A lot has changed since Peter van Rossum last spoke with CFO Europe in November 2007. Then, the finance chief was busy ploughing through the integration of French commercial-property group Unibail and Dutch peer Rodamco Europe, confident that the enlarged group’s focus on cash flow would see it through the fallout from the subprime crisis.
The outlook for commercial-property investment today is much darker. According the Investment Property Databank, real estate investment provided mixed results across Europe during 2008—while returns in the Netherlands and Danish markets slowed but remained positive, those in the UK hit a low not seen since the 1970s. Overall investment in European real estate fell by more than 50% compared with 2007, according to property consultant CB Richard Ellis.
But Unibail-Rodamco, which invests in, operates and develops a €24.6 billion portfolio of shopping centres, offices and exhibition centres in continental Europe, has delivered. Last year its rental income was €1.2 billion, compared with €1.1 billion in 2007. Earnings per share also rose. For van Rossum, a board member of Rodamco before the €11 billion merger in 2007, the downturn has offered as many opportunities as challenges.
When we spoke in 2007, you were optimistic about the outlook for Unibail-Rodamco. Where does the company stand today?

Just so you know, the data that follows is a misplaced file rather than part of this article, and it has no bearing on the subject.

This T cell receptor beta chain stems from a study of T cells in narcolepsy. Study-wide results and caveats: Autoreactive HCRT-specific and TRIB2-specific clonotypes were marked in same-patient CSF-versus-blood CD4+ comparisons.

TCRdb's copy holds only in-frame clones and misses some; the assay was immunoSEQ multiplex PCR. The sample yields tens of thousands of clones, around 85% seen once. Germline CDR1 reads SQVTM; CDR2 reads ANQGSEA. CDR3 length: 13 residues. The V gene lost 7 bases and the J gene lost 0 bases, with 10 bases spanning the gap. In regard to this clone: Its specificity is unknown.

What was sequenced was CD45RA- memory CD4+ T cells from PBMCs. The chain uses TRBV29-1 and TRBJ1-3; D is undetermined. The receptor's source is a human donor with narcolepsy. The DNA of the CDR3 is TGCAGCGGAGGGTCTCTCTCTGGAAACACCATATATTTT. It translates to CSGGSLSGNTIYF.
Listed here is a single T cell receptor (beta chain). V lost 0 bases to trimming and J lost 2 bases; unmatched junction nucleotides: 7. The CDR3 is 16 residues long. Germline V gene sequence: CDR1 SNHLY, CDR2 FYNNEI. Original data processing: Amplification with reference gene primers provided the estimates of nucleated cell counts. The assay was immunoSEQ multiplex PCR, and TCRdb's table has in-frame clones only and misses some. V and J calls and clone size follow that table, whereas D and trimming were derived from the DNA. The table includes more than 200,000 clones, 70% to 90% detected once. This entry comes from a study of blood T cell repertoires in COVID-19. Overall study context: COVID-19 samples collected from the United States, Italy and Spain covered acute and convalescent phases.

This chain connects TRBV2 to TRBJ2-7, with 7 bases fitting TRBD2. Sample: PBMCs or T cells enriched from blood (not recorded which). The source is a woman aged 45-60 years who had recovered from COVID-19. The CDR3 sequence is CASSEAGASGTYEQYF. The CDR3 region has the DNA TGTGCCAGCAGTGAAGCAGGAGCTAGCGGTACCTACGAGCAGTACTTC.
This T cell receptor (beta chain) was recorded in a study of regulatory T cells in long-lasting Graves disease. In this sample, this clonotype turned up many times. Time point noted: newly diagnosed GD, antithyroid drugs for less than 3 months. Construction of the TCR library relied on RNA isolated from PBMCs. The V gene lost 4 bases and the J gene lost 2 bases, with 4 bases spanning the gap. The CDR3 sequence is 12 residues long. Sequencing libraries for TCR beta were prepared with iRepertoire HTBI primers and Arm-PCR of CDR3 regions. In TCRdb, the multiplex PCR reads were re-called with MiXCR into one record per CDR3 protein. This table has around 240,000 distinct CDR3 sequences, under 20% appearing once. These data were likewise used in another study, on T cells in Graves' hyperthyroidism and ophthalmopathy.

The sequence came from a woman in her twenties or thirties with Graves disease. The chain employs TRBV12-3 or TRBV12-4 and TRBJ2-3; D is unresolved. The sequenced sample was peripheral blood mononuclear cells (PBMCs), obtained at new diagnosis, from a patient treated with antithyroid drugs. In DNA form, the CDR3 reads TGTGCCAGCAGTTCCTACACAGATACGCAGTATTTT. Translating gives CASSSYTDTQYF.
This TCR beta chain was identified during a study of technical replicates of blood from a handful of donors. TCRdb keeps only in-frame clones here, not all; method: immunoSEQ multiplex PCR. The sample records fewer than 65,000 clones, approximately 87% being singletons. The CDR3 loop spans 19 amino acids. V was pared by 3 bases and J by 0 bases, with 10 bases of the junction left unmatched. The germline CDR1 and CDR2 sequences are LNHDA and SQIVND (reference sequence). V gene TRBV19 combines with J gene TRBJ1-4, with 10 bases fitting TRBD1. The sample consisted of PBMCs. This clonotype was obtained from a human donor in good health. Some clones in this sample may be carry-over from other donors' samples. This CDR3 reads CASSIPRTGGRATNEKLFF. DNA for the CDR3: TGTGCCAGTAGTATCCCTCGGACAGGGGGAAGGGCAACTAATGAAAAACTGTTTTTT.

It’s been an interesting time for real estate in general and for us in particular. There is concern about retail, and different countries are affected in different ways—Spain is a good example of a country more affected than others. But retailers are looking for safe havens, places where people continue to come, where the footfall is strong. And those are the centres that we invest in, so we still see resilience in our business model and in the asset class.
Last year we sold or swapped some of the assets that don’t fit our strategy, which is to focus on large shopping centres in continental Europe. We also bought two of Europe’s top 25 shopping malls [in Austria and Spain]. In normal years that would never happen, but in 2008 a number of top assets were trading. Our balance sheet is very strong. The loan-to-value ratio is 30%, and it was 28% at mid-year, so there’s only a slight increase despite the fact that the value of our real estate took a hit in 2008.
What’s happening to the value?
We took on average a hit of just over 9% on our assets in 2008. But the important thing that we always remind the investment community is that we’re not traders of our asset base. We’re long-term investors and we focus on cash-flow growth. During the past couple of years we never took great pride that the value of real estate went through the roof. By the same token, we’re not overly worried by the fact that we see a correction at the moment, because it’s not hitting us in our cash flow. On the contrary, it’s opening up opportunities where, thanks to a strong balance sheet, we can make some decisive actions on assets that we like. In the past that was more difficult because there was a huge amount of competition from a lot of financial players active in the market. But now hedge funds and other financial buyers have all but disappeared and it’s the reputable, dedicated real estate players who are active at the moment.